Content Writing

Some people have unique talents, while some have interesting skills. Everyone is a master of something or the other. Where some are outstanding at sports, some are bright in studies. Similarly, some have a natural gift for writing, which when given proper guidance could be turned into a significant career. Content is undeniably sovereign while considering web-verse. Be it web-content, sales writing, SEO writing, magazine article writing, corporate-profile writing, press-release writing, e-books, etc. With so many varieties of areas depending on content writing, one should integrate the proper skills and techniques required for content writing. Besides, by following some specific guidelines for content writing, one can efficiently write a piece of content that not only attracts readers, but also ranks fine on the search engines.

In order to help you in improving your content writing skills, the present post on ‘Content Writing’ provides some basic points to keep in mind while writing any content.

Points to Remember for Content Writing

Clear and Concise

  • Ensure that the content is understandable and to the point.
  • Before starting to write, always be clear about the target audience.
  • For example, while writing a product description for any household electronic instrument, avoid using showy words and phrases. Instead, use simple words and phrases that can be easily understood.
  • While, writing content about any software or similar product, which usually has potential clients being IT firms, etc., try using a bit of complexity in your content.
  • Always ensure to get down to business at once. The content should reveal the frame that particular product would present to the business.

Explore

  • Ensure that you are well-versed on the topic you are writing the content on.
  • In case of any doubts, don’t hesitate in searching and exploring the vast knowledge provided on the internet.
  • Preferably spend some time in researching and exploring on the concerned topic in order to incorporate certain points about which the general audience knows.
  • In order to avoid putting any kind of repetition or plagiarism or outdated information, it is always safer to conduct a bit of research before content writing.

SEO

  • Search engine optimisation, better known as, SEO services provide the way to popularise your website or business in the world of prospects and global exposure provided by the internet.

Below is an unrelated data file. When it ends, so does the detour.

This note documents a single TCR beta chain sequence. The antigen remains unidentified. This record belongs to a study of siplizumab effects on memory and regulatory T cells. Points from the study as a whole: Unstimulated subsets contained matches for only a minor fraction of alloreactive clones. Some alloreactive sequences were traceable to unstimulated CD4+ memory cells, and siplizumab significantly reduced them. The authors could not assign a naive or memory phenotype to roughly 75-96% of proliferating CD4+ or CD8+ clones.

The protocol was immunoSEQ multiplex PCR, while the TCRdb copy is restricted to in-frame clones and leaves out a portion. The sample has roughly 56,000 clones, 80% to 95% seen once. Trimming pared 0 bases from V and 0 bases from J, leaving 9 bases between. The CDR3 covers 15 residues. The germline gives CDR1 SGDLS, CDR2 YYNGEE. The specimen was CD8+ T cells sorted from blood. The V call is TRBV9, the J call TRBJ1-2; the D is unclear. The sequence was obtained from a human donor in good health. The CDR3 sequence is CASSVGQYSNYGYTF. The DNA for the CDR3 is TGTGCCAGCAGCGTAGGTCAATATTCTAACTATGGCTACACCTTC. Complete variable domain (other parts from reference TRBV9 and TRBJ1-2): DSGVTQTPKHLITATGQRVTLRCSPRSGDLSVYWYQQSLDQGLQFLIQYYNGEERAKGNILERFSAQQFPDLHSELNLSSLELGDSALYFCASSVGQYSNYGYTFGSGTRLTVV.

• SEO services assist the website for securing a high search engine ranking, which is one of the most significant means for your prospective clients to track you.
  • Naturally, the emphasis should be on excellence and quality, but one should not forget the search-engine factor.
  • Avoid filling the content with unnecessary keywords. Instead, ensure to include as many keywords as possible as long as it doesn’t seem to be too apparent.

Content writing may seem an easy job, but it has got depth that needs to be explored. Hence, content writing should be approached with a reasonable bit of carefulness. Certain websites and service providers demand certain types of content. So, while conducting your exploration and SEO, do give consideration to the quality of your content.

By keeping in mind these basic points, one can for sure do really well in content writing. Although content writing is not rocket science, it still needs some research and caution in order to produce an impressive piece of content.

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Scale Classification Bases

Scale Classification Bases

The Scale Classification Bases can be categorized on the following bases.

  1. Subject orientation: In this, a scale is designed to measure the characteristics of the respondent who completes it or to estimate the stimulus object that is presented to the respondent.
  2. Response form: In this, the scales can be classified as categorical or comparative. Categorical scales (rating scales) are used when a respondent scores some object without direct reference to other objects. Comparative scales (ranking scales) are used when the respondent is asked to compare two or more objects.